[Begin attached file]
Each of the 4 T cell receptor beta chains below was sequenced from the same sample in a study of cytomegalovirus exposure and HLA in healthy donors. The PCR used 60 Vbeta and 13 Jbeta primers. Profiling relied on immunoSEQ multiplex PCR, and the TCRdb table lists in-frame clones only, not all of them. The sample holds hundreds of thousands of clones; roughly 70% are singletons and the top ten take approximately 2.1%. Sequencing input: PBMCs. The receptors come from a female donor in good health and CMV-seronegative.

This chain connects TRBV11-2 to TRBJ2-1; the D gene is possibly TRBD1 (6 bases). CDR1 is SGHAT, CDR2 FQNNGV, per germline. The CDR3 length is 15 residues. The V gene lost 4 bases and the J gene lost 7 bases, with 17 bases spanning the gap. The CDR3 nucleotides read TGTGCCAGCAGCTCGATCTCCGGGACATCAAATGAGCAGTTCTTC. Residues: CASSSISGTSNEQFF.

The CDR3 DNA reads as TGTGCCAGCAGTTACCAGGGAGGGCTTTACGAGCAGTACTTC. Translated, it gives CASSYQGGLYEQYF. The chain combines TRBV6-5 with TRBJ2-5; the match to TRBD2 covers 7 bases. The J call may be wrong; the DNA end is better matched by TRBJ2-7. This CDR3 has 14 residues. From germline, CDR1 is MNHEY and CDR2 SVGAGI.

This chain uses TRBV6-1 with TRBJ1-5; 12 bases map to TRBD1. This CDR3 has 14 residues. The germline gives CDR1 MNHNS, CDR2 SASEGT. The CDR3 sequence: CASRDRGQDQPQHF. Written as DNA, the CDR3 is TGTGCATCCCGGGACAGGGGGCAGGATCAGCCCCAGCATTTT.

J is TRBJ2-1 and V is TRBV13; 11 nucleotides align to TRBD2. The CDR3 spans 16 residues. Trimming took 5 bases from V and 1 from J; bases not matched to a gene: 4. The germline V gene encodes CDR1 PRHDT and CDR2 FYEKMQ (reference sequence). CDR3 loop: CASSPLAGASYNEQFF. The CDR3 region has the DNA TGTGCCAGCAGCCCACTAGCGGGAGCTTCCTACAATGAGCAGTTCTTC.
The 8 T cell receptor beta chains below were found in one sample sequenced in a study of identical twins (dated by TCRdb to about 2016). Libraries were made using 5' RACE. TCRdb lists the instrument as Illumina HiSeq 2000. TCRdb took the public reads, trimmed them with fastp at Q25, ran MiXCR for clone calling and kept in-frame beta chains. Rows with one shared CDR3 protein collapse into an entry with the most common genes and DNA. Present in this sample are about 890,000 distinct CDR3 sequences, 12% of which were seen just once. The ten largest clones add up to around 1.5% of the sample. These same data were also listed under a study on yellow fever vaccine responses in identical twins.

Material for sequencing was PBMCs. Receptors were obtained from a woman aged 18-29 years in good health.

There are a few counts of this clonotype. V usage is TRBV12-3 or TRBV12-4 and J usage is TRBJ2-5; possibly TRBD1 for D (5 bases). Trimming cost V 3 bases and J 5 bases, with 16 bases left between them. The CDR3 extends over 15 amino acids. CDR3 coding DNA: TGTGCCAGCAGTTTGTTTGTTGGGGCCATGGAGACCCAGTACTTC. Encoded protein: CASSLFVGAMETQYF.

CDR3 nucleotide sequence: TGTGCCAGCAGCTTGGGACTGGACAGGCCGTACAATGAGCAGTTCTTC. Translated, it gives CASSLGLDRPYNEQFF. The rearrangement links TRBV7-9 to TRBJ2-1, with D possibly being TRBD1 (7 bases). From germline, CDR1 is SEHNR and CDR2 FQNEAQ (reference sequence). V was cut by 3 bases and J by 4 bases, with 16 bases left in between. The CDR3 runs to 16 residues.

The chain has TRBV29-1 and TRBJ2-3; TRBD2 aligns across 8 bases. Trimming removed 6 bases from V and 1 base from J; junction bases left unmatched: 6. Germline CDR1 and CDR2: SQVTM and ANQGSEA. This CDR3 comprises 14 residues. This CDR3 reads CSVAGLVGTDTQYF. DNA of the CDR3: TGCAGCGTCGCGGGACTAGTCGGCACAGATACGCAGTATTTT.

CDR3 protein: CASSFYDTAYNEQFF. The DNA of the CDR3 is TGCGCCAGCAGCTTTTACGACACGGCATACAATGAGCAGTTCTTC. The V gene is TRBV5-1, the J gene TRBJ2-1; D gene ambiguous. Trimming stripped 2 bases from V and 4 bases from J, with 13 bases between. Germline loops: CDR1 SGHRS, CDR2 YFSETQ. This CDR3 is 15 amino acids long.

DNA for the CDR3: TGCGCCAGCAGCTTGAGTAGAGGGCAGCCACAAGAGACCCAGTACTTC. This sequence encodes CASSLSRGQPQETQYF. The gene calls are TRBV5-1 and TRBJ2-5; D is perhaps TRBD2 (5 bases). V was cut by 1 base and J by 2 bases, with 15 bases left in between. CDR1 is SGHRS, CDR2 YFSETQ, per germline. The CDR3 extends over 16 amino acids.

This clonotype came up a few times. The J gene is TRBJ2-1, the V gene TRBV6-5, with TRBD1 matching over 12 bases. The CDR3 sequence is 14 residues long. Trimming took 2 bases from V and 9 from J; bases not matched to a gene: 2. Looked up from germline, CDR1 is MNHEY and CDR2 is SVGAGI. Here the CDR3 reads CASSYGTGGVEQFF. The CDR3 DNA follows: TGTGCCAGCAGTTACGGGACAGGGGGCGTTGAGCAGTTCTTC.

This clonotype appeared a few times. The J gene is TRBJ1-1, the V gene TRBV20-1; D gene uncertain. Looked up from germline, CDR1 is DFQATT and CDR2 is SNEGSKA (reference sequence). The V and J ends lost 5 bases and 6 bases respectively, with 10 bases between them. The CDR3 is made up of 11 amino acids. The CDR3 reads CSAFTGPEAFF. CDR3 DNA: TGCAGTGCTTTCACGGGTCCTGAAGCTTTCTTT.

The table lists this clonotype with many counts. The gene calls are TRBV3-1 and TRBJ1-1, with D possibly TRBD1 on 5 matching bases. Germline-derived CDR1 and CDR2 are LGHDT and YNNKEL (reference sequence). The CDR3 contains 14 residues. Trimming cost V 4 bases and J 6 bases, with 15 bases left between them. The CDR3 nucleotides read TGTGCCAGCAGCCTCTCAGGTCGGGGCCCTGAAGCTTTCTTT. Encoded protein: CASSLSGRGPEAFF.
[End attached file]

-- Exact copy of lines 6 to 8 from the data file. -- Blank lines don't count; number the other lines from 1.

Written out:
The 8 T cell receptor beta chains below were found in one sample sequenced in a study of identical twins (dated by TCRdb to about 2016). Libraries were made using 5' RACE. TCRdb lists the instrument as Illumina HiSeq 2000. TCRdb took the public reads, trimmed them with fastp at Q25, ran MiXCR for clone calling and kept in-frame beta chains. Rows with one shared CDR3 protein collapse into an entry with the most common genes and DNA. Present in this sample are about 890,000 distinct CDR3 sequences, 12% of which were seen just once. The ten largest clones add up to around 1.5% of the sample. These same data were also listed under a study on yellow fever vaccine responses in identical twins.

Material for sequencing was PBMCs. Receptors were obtained from a woman aged 18-29 years in good health.

There are a few counts of this clonotype. V usage is TRBV12-3 or TRBV12-4 and J usage is TRBJ2-5; possibly TRBD1 for D (5 bases). Trimming cost V 3 bases and J 5 bases, with 16 bases left between them. The CDR3 extends over 15 amino acids. CDR3 coding DNA: TGTGCCAGCAGTTTGTTTGTTGGGGCCATGGAGACCCAGTACTTC. Encoded protein: CASSLFVGAMETQYF.